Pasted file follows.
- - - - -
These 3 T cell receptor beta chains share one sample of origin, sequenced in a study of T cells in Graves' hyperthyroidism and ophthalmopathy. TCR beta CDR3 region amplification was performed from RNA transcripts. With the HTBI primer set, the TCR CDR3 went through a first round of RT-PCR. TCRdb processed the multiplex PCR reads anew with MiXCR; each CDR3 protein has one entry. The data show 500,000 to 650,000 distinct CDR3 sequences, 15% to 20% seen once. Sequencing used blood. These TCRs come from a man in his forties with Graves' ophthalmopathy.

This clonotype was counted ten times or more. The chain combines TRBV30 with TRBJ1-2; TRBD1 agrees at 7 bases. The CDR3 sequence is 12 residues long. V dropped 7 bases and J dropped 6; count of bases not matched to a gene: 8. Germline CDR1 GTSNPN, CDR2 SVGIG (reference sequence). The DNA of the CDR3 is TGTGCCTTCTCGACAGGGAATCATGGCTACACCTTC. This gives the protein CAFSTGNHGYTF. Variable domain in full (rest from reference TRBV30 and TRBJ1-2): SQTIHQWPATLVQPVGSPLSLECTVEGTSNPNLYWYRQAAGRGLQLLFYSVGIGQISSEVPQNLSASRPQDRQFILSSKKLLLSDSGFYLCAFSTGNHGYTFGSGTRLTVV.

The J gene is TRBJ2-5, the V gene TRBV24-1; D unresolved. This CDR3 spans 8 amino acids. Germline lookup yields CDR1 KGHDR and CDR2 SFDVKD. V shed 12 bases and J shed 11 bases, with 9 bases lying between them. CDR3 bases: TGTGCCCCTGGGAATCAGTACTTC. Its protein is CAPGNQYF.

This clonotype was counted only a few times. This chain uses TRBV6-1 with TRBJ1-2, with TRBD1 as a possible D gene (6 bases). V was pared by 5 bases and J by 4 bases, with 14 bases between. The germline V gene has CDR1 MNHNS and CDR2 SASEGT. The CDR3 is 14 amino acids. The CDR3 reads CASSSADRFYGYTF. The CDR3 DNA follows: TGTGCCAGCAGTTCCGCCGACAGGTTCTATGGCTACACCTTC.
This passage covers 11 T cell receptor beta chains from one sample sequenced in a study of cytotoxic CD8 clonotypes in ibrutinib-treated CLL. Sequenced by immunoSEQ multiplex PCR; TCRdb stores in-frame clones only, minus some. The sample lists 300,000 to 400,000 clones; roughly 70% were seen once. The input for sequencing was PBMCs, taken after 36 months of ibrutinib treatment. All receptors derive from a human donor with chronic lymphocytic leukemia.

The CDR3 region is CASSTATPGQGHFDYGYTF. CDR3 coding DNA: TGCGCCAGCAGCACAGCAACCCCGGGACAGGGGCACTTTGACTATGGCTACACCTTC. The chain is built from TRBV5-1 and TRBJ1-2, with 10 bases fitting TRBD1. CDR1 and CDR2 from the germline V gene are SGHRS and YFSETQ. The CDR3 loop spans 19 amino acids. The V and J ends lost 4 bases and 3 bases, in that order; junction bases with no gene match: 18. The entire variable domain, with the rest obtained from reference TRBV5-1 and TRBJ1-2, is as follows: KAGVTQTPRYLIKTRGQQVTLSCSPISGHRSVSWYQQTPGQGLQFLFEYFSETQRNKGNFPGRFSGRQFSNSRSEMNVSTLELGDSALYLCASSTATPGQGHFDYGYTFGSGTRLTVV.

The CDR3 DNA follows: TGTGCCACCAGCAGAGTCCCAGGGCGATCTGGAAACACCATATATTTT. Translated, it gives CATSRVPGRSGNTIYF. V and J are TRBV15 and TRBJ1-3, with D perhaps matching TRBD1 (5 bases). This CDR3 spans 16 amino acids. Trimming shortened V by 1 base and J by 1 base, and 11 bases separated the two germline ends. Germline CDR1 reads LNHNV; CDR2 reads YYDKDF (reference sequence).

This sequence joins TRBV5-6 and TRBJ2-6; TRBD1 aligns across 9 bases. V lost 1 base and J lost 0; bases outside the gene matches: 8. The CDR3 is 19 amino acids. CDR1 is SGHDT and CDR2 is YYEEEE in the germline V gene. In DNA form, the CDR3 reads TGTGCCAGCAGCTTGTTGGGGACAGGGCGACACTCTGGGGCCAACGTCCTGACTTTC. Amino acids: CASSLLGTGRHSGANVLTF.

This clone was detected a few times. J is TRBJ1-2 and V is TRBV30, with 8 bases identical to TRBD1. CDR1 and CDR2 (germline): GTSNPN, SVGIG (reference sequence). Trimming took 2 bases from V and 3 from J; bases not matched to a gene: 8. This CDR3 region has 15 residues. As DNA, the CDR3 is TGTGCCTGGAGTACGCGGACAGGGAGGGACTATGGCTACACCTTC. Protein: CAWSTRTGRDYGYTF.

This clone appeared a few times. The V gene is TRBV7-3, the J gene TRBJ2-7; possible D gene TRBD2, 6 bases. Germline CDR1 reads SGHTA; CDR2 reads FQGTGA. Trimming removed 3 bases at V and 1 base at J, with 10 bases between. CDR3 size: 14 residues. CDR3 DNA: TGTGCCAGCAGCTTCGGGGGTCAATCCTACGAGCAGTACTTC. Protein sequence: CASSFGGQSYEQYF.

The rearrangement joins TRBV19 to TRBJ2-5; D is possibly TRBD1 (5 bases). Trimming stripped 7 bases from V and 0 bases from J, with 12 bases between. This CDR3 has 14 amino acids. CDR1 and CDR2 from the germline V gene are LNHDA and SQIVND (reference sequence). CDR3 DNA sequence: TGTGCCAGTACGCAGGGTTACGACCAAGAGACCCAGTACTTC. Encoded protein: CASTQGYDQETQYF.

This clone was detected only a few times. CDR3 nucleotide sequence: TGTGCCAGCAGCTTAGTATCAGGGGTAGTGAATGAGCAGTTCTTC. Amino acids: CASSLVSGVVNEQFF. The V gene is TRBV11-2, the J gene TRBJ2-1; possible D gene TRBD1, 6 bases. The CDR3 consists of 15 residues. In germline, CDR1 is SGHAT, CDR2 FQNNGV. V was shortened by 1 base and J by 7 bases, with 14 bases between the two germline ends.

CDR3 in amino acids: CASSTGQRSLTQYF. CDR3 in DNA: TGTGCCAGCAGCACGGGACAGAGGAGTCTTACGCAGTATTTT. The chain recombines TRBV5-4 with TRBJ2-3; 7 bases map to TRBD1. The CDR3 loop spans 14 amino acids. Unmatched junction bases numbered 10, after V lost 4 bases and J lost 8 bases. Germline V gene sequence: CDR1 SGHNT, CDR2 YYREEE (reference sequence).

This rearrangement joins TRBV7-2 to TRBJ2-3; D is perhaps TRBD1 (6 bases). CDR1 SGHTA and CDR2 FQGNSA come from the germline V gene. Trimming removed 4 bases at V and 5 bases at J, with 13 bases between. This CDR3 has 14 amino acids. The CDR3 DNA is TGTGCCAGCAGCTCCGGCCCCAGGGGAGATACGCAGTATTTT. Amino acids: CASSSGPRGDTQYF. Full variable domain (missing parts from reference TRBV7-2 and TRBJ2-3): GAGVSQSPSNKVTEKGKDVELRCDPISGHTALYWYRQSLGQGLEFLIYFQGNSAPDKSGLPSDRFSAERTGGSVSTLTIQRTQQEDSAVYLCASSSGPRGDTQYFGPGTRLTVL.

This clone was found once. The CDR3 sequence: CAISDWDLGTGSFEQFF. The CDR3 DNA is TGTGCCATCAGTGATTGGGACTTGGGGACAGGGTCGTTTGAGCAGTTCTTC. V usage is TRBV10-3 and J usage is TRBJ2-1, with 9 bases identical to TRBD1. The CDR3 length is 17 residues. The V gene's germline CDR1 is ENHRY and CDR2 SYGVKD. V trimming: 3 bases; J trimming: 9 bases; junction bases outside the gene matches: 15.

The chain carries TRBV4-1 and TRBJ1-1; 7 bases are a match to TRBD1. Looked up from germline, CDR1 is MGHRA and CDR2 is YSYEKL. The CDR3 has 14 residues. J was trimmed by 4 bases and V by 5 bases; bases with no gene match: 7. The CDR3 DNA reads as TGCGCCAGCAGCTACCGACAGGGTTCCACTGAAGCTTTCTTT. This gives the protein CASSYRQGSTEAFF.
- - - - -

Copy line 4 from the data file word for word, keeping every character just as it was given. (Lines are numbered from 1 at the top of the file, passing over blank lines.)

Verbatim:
This clonotype was counted only a few times. This chain uses TRBV6-1 with TRBJ1-2, with TRBD1 as a possible D gene (6 bases). V was pared by 5 bases and J by 4 bases, with 14 bases between. The germline V gene has CDR1 MNHNS and CDR2 SASEGT. The CDR3 is 14 amino acids. The CDR3 reads CASSSADRFYGYTF. The CDR3 DNA follows: TGTGCCAGCAGTTCCGCCGACAGGTTCTATGGCTACACCTTC.